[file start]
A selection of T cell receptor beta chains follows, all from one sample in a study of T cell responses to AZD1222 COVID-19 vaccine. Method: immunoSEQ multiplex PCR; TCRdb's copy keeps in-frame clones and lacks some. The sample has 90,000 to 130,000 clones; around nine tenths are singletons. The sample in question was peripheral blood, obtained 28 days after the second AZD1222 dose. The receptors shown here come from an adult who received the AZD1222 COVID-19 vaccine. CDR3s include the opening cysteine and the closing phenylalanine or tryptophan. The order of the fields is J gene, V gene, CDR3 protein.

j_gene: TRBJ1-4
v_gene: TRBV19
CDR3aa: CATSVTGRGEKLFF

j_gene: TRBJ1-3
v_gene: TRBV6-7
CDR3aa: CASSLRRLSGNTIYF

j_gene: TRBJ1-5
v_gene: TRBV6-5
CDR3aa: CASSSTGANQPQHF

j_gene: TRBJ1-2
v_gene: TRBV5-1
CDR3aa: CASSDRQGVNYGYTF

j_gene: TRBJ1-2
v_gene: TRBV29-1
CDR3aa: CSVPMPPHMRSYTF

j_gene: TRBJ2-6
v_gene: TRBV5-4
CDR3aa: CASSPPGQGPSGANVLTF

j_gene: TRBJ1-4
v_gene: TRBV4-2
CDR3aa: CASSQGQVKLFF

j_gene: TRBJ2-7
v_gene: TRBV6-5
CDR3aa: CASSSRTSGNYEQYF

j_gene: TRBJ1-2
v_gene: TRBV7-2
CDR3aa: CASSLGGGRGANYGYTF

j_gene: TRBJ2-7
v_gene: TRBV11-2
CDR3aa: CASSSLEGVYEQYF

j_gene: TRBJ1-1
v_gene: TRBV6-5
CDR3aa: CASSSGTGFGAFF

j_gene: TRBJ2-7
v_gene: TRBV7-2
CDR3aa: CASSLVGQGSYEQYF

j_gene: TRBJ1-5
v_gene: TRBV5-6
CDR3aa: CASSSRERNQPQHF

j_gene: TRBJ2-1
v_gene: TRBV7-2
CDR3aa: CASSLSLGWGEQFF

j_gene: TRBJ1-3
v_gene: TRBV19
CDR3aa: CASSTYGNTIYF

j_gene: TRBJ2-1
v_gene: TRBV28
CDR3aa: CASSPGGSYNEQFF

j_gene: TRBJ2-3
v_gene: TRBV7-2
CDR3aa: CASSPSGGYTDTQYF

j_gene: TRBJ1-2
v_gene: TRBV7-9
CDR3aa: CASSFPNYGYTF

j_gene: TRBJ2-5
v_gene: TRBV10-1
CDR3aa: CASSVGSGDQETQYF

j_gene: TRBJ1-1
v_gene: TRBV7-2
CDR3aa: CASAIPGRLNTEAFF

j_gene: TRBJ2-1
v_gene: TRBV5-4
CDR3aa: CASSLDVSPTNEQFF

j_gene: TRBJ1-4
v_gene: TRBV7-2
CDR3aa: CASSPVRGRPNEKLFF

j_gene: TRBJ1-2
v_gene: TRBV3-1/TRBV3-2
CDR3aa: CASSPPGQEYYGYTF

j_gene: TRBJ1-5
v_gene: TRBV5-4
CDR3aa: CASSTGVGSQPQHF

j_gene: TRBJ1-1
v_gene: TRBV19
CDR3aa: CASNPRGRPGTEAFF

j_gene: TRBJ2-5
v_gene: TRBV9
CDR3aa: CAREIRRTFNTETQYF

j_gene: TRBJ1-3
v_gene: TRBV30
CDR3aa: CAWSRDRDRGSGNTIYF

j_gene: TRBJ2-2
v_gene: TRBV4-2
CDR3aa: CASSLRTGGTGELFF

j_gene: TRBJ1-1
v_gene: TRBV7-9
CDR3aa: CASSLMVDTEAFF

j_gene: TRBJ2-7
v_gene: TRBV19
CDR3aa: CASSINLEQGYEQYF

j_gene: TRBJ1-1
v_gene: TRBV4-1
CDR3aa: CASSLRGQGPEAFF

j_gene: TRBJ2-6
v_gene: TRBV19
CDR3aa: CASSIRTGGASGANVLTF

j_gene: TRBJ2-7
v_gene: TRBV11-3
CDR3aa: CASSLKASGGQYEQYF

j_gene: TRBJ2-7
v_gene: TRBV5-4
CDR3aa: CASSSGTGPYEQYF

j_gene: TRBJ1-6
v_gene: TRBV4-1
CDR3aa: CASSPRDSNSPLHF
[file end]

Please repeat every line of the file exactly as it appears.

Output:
A selection of T cell receptor beta chains follows, all from one sample in a study of T cell responses to AZD1222 COVID-19 vaccine. Method: immunoSEQ multiplex PCR; TCRdb's copy keeps in-frame clones and lacks some. The sample has 90,000 to 130,000 clones; around nine tenths are singletons. The sample in question was peripheral blood, obtained 28 days after the second AZD1222 dose. The receptors shown here come from an adult who received the AZD1222 COVID-19 vaccine. CDR3s include the opening cysteine and the closing phenylalanine or tryptophan. The order of the fields is J gene, V gene, CDR3 protein.

j_gene: TRBJ1-4
v_gene: TRBV19
CDR3aa: CATSVTGRGEKLFF

j_gene: TRBJ1-3
v_gene: TRBV6-7
CDR3aa: CASSLRRLSGNTIYF

j_gene: TRBJ1-5
v_gene: TRBV6-5
CDR3aa: CASSSTGANQPQHF

j_gene: TRBJ1-2
v_gene: TRBV5-1
CDR3aa: CASSDRQGVNYGYTF

j_gene: TRBJ1-2
v_gene: TRBV29-1
CDR3aa: CSVPMPPHMRSYTF

j_gene: TRBJ2-6
v_gene: TRBV5-4
CDR3aa: CASSPPGQGPSGANVLTF

j_gene: TRBJ1-4
v_gene: TRBV4-2
CDR3aa: CASSQGQVKLFF

j_gene: TRBJ2-7
v_gene: TRBV6-5
CDR3aa: CASSSRTSGNYEQYF

j_gene: TRBJ1-2
v_gene: TRBV7-2
CDR3aa: CASSLGGGRGANYGYTF

j_gene: TRBJ2-7
v_gene: TRBV11-2
CDR3aa: CASSSLEGVYEQYF

j_gene: TRBJ1-1
v_gene: TRBV6-5
CDR3aa: CASSSGTGFGAFF

j_gene: TRBJ2-7
v_gene: TRBV7-2
CDR3aa: CASSLVGQGSYEQYF

j_gene: TRBJ1-5
v_gene: TRBV5-6
CDR3aa: CASSSRERNQPQHF

j_gene: TRBJ2-1
v_gene: TRBV7-2
CDR3aa: CASSLSLGWGEQFF

j_gene: TRBJ1-3
v_gene: TRBV19
CDR3aa: CASSTYGNTIYF

j_gene: TRBJ2-1
v_gene: TRBV28
CDR3aa: CASSPGGSYNEQFF

j_gene: TRBJ2-3
v_gene: TRBV7-2
CDR3aa: CASSPSGGYTDTQYF

j_gene: TRBJ1-2
v_gene: TRBV7-9
CDR3aa: CASSFPNYGYTF

j_gene: TRBJ2-5
v_gene: TRBV10-1
CDR3aa: CASSVGSGDQETQYF

j_gene: TRBJ1-1
v_gene: TRBV7-2
CDR3aa: CASAIPGRLNTEAFF

j_gene: TRBJ2-1
v_gene: TRBV5-4
CDR3aa: CASSLDVSPTNEQFF

j_gene: TRBJ1-4
v_gene: TRBV7-2
CDR3aa: CASSPVRGRPNEKLFF

j_gene: TRBJ1-2
v_gene: TRBV3-1/TRBV3-2
CDR3aa: CASSPPGQEYYGYTF

j_gene: TRBJ1-5
v_gene: TRBV5-4
CDR3aa: CASSTGVGSQPQHF

j_gene: TRBJ1-1
v_gene: TRBV19
CDR3aa: CASNPRGRPGTEAFF

j_gene: TRBJ2-5
v_gene: TRBV9
CDR3aa: CAREIRRTFNTETQYF

j_gene: TRBJ1-3
v_gene: TRBV30
CDR3aa: CAWSRDRDRGSGNTIYF

j_gene: TRBJ2-2
v_gene: TRBV4-2
CDR3aa: CASSLRTGGTGELFF

j_gene: TRBJ1-1
v_gene: TRBV7-9
CDR3aa: CASSLMVDTEAFF

j_gene: TRBJ2-7
v_gene: TRBV19
CDR3aa: CASSINLEQGYEQYF

j_gene: TRBJ1-1
v_gene: TRBV4-1
CDR3aa: CASSLRGQGPEAFF

j_gene: TRBJ2-6
v_gene: TRBV19
CDR3aa: CASSIRTGGASGANVLTF

j_gene: TRBJ2-7
v_gene: TRBV11-3
CDR3aa: CASSLKASGGQYEQYF

j_gene: TRBJ2-7
v_gene: TRBV5-4
CDR3aa: CASSSGTGPYEQYF

j_gene: TRBJ1-6
v_gene: TRBV4-1
CDR3aa: CASSPRDSNSPLHF